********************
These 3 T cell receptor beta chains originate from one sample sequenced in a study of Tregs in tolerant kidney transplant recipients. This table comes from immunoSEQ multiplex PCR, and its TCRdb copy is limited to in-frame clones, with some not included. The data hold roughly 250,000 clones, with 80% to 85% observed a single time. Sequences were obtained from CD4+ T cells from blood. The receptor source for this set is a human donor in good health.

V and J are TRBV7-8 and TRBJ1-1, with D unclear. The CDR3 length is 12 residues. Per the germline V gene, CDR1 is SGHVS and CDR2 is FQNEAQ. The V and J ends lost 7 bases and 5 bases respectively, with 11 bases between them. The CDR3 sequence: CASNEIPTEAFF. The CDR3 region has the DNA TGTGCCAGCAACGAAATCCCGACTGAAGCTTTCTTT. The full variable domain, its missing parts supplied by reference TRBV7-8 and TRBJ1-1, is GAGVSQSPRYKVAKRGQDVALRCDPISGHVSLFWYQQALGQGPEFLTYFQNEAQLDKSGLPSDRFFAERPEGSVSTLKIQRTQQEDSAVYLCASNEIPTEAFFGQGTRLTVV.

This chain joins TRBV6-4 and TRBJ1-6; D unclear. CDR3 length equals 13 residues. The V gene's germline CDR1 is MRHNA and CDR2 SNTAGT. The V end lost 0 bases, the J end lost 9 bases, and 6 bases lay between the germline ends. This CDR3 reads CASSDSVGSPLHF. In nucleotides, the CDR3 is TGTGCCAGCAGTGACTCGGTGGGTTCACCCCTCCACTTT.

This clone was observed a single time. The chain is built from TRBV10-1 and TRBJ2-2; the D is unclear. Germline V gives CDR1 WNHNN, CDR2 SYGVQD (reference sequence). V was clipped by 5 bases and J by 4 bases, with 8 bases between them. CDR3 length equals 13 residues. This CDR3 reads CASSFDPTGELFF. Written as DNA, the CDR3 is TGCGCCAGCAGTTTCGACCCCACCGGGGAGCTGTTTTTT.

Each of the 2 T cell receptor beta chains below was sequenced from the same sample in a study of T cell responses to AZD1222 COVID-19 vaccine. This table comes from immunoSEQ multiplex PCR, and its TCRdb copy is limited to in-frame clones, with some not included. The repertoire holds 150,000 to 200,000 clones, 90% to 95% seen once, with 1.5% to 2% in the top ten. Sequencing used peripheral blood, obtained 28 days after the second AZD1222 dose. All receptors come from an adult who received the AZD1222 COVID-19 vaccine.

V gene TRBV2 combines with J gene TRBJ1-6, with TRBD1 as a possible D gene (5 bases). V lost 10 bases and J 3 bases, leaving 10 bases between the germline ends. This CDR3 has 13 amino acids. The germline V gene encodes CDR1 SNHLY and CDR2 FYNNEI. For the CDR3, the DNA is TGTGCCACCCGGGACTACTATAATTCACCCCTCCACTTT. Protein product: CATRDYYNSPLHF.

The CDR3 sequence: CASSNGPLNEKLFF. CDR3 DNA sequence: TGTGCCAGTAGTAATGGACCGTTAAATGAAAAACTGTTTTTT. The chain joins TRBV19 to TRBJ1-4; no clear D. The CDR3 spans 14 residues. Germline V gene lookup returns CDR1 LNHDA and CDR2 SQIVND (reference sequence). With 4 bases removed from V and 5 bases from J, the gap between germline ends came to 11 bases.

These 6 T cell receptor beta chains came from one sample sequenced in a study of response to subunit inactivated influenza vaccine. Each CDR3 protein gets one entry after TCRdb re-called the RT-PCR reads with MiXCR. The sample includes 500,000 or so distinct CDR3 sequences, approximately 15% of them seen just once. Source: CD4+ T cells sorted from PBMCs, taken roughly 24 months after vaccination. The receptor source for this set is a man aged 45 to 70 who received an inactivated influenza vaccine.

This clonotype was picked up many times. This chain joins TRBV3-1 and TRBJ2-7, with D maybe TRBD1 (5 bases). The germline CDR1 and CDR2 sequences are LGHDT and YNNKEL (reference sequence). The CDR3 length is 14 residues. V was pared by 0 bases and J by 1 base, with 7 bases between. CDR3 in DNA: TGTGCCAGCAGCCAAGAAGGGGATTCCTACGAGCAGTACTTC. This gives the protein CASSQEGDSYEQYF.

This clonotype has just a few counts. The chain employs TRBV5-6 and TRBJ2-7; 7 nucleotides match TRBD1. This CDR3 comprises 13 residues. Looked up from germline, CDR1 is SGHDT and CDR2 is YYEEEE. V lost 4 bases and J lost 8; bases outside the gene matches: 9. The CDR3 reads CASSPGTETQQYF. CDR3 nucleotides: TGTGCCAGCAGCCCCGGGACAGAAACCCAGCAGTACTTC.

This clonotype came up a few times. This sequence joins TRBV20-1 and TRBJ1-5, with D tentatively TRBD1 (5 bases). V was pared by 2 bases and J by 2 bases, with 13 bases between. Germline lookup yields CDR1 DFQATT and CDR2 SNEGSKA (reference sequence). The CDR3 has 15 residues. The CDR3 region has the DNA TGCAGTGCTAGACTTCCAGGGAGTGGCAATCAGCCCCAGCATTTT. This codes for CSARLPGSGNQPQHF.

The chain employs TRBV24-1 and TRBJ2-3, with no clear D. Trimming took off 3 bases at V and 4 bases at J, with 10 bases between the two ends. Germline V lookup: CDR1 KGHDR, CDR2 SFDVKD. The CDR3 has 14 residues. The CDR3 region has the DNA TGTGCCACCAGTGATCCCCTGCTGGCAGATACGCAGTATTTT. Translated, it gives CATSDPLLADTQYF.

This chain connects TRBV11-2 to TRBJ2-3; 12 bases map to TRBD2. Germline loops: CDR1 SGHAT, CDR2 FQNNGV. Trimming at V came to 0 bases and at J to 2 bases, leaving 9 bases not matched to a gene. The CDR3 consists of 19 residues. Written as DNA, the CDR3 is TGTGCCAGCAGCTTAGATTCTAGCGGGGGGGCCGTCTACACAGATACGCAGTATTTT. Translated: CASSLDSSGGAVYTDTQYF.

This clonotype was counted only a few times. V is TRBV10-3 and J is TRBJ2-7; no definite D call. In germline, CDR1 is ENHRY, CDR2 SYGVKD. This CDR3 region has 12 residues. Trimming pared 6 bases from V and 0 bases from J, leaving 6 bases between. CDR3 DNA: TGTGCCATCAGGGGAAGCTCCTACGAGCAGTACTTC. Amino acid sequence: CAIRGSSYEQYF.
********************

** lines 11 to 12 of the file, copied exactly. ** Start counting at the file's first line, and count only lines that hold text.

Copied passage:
This clonotype came up a few times. This sequence joins TRBV20-1 and TRBJ1-5, with D tentatively TRBD1 (5 bases). V was pared by 2 bases and J by 2 bases, with 13 bases between. Germline lookup yields CDR1 DFQATT and CDR2 SNEGSKA (reference sequence). The CDR3 has 15 residues. The CDR3 region has the DNA TGCAGTGCTAGACTTCCAGGGAGTGGCAATCAGCCCCAGCATTTT. This codes for CSARLPGSGNQPQHF.

The chain employs TRBV24-1 and TRBJ2-3, with no clear D. Trimming took off 3 bases at V and 4 bases at J, with 10 bases between the two ends. Germline V lookup: CDR1 KGHDR, CDR2 SFDVKD. The CDR3 has 14 residues. The CDR3 region has the DNA TGTGCCACCAGTGATCCCCTGCTGGCAGATACGCAGTATTTT. Translated, it gives CATSDPLLADTQYF.